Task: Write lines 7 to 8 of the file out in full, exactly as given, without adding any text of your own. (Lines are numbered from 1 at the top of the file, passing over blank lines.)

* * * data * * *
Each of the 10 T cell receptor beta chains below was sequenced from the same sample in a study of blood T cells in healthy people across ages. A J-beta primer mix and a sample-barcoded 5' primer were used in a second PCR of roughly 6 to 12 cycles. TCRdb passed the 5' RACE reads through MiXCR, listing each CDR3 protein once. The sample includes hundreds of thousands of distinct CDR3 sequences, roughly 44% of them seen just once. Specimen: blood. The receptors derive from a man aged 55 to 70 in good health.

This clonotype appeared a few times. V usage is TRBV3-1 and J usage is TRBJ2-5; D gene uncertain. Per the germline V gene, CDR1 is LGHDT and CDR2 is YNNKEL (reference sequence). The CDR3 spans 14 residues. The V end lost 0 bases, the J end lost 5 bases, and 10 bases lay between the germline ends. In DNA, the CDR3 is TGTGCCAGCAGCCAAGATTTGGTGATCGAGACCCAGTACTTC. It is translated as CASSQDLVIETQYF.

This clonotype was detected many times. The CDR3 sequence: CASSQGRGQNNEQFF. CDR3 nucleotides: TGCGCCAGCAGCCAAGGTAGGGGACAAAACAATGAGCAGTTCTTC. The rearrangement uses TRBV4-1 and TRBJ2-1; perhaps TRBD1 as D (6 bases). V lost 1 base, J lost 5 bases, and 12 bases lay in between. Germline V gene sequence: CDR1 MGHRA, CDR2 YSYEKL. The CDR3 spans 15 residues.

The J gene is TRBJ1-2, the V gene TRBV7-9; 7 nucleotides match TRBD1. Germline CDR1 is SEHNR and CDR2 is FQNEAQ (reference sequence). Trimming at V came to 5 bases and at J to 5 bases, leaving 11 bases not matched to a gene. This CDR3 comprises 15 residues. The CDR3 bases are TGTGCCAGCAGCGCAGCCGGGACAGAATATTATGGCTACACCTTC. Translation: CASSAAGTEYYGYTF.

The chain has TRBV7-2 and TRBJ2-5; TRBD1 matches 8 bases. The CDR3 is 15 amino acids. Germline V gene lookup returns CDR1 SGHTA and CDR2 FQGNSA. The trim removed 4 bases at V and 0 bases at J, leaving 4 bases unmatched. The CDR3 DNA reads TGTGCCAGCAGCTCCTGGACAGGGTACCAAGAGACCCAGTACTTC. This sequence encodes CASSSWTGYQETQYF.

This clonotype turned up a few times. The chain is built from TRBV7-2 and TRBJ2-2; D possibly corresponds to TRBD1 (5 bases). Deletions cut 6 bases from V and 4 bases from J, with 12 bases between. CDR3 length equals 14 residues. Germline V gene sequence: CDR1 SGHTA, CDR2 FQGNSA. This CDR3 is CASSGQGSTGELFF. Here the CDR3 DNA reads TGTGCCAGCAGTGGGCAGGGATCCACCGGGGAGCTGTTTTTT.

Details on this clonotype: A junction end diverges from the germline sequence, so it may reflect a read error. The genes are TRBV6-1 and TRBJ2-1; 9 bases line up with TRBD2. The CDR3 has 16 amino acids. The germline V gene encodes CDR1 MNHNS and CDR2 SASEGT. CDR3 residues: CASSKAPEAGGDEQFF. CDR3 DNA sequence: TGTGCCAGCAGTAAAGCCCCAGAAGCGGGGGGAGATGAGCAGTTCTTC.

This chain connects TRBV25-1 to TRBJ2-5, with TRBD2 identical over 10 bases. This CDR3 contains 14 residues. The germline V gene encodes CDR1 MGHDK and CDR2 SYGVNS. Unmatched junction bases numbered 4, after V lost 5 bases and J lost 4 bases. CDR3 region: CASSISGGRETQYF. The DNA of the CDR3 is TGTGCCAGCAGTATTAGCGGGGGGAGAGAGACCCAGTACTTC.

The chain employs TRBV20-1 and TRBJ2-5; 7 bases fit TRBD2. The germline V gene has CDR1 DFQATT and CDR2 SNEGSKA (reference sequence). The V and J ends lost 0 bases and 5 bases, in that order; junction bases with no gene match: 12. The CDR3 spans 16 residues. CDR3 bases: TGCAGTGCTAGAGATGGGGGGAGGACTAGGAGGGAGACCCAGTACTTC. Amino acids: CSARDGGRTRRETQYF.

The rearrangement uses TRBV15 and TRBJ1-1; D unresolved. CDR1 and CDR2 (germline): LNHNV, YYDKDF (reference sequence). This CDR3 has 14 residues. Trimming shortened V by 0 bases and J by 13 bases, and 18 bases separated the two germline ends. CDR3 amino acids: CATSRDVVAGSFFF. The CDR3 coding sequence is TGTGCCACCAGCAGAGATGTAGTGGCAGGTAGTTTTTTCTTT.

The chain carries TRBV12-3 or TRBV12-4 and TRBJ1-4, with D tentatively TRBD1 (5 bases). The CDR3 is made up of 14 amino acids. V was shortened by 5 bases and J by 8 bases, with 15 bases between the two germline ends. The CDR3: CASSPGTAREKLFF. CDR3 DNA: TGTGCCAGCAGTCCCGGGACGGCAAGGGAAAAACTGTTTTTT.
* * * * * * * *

Details on this clonotype: A junction end diverges from the germline sequence, so it may reflect a read error. The genes are TRBV6-1 and TRBJ2-1; 9 bases line up with TRBD2. The CDR3 has 16 amino acids. The germline V gene encodes CDR1 MNHNS and CDR2 SASEGT. CDR3 residues: CASSKAPEAGGDEQFF. CDR3 DNA sequence: TGTGCCAGCAGTAAAGCCCCAGAAGCGGGGGGAGATGAGCAGTTCTTC.

This chain connects TRBV25-1 to TRBJ2-5, with TRBD2 identical over 10 bases. This CDR3 contains 14 residues. The germline V gene encodes CDR1 MGHDK and CDR2 SYGVNS. Unmatched junction bases numbered 4, after V lost 5 bases and J lost 4 bases. CDR3 region: CASSISGGRETQYF. The DNA of the CDR3 is TGTGCCAGCAGTATTAGCGGGGGGAGAGAGACCCAGTACTTC.